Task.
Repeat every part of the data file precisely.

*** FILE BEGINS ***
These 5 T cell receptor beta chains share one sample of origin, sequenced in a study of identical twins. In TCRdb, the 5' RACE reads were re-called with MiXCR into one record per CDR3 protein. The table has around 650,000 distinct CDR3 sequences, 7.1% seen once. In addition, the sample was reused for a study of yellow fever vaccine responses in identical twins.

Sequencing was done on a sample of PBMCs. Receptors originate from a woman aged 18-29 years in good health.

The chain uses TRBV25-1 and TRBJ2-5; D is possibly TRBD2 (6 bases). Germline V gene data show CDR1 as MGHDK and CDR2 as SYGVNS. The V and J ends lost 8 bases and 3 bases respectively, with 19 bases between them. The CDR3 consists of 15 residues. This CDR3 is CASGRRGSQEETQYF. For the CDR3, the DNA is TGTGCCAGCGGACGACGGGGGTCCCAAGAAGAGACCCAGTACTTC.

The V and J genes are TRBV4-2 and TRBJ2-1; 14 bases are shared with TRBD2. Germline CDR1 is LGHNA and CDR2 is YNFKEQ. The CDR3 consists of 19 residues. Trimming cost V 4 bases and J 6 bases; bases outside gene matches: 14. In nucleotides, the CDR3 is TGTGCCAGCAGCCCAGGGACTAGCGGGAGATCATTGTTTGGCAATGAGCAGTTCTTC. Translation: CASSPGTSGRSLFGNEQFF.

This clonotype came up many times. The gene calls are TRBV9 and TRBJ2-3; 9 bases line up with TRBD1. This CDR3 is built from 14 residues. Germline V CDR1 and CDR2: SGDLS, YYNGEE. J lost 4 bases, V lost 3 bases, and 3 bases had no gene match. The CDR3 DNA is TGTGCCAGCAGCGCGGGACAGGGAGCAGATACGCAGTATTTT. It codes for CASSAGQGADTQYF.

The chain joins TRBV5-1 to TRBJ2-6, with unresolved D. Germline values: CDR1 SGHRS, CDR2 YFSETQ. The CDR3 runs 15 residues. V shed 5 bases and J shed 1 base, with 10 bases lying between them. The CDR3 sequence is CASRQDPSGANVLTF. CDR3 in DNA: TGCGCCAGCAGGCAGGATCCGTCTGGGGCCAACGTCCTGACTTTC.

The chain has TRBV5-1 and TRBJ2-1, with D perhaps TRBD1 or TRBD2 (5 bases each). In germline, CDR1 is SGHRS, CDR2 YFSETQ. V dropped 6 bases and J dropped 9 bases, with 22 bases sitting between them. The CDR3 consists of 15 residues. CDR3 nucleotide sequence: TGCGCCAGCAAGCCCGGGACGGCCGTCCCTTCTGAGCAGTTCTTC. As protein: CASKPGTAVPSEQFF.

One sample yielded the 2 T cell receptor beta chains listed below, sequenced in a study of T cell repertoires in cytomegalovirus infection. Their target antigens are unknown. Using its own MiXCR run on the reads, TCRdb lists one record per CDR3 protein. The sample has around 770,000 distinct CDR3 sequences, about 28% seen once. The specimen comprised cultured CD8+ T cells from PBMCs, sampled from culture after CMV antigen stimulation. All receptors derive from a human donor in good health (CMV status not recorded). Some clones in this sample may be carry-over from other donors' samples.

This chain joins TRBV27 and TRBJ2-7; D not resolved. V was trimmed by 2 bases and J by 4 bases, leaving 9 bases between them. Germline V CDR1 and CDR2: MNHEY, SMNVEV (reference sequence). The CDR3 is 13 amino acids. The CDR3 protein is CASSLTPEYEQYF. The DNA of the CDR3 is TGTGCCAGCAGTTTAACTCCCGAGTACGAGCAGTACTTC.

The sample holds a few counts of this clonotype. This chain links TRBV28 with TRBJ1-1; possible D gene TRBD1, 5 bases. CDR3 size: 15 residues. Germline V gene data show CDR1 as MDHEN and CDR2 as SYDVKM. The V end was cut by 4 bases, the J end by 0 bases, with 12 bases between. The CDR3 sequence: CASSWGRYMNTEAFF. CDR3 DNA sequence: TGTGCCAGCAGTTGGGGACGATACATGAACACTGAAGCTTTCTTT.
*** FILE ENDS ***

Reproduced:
These 5 T cell receptor beta chains share one sample of origin, sequenced in a study of identical twins. In TCRdb, the 5' RACE reads were re-called with MiXCR into one record per CDR3 protein. The table has around 650,000 distinct CDR3 sequences, 7.1% seen once. In addition, the sample was reused for a study of yellow fever vaccine responses in identical twins.

Sequencing was done on a sample of PBMCs. Receptors originate from a woman aged 18-29 years in good health.

The chain uses TRBV25-1 and TRBJ2-5; D is possibly TRBD2 (6 bases). Germline V gene data show CDR1 as MGHDK and CDR2 as SYGVNS. The V and J ends lost 8 bases and 3 bases respectively, with 19 bases between them. The CDR3 consists of 15 residues. This CDR3 is CASGRRGSQEETQYF. For the CDR3, the DNA is TGTGCCAGCGGACGACGGGGGTCCCAAGAAGAGACCCAGTACTTC.

The V and J genes are TRBV4-2 and TRBJ2-1; 14 bases are shared with TRBD2. Germline CDR1 is LGHNA and CDR2 is YNFKEQ. The CDR3 consists of 19 residues. Trimming cost V 4 bases and J 6 bases; bases outside gene matches: 14. In nucleotides, the CDR3 is TGTGCCAGCAGCCCAGGGACTAGCGGGAGATCATTGTTTGGCAATGAGCAGTTCTTC. Translation: CASSPGTSGRSLFGNEQFF.

This clonotype came up many times. The gene calls are TRBV9 and TRBJ2-3; 9 bases line up with TRBD1. This CDR3 is built from 14 residues. Germline V CDR1 and CDR2: SGDLS, YYNGEE. J lost 4 bases, V lost 3 bases, and 3 bases had no gene match. The CDR3 DNA is TGTGCCAGCAGCGCGGGACAGGGAGCAGATACGCAGTATTTT. It codes for CASSAGQGADTQYF.

The chain joins TRBV5-1 to TRBJ2-6, with unresolved D. Germline values: CDR1 SGHRS, CDR2 YFSETQ. The CDR3 runs 15 residues. V shed 5 bases and J shed 1 base, with 10 bases lying between them. The CDR3 sequence is CASRQDPSGANVLTF. CDR3 in DNA: TGCGCCAGCAGGCAGGATCCGTCTGGGGCCAACGTCCTGACTTTC.

The chain has TRBV5-1 and TRBJ2-1, with D perhaps TRBD1 or TRBD2 (5 bases each). In germline, CDR1 is SGHRS, CDR2 YFSETQ. V dropped 6 bases and J dropped 9 bases, with 22 bases sitting between them. The CDR3 consists of 15 residues. CDR3 nucleotide sequence: TGCGCCAGCAAGCCCGGGACGGCCGTCCCTTCTGAGCAGTTCTTC. As protein: CASKPGTAVPSEQFF.

One sample yielded the 2 T cell receptor beta chains listed below, sequenced in a study of T cell repertoires in cytomegalovirus infection. Their target antigens are unknown. Using its own MiXCR run on the reads, TCRdb lists one record per CDR3 protein. The sample has around 770,000 distinct CDR3 sequences, about 28% seen once. The specimen comprised cultured CD8+ T cells from PBMCs, sampled from culture after CMV antigen stimulation. All receptors derive from a human donor in good health (CMV status not recorded). Some clones in this sample may be carry-over from other donors' samples.

This chain joins TRBV27 and TRBJ2-7; D not resolved. V was trimmed by 2 bases and J by 4 bases, leaving 9 bases between them. Germline V CDR1 and CDR2: MNHEY, SMNVEV (reference sequence). The CDR3 is 13 amino acids. The CDR3 protein is CASSLTPEYEQYF. The DNA of the CDR3 is TGTGCCAGCAGTTTAACTCCCGAGTACGAGCAGTACTTC.

The sample holds a few counts of this clonotype. This chain links TRBV28 with TRBJ1-1; possible D gene TRBD1, 5 bases. CDR3 size: 15 residues. Germline V gene data show CDR1 as MDHEN and CDR2 as SYDVKM. The V end was cut by 4 bases, the J end by 0 bases, with 12 bases between. The CDR3 sequence: CASSWGRYMNTEAFF. CDR3 DNA sequence: TGTGCCAGCAGTTGGGGACGATACATGAACACTGAAGCTTTCTTT.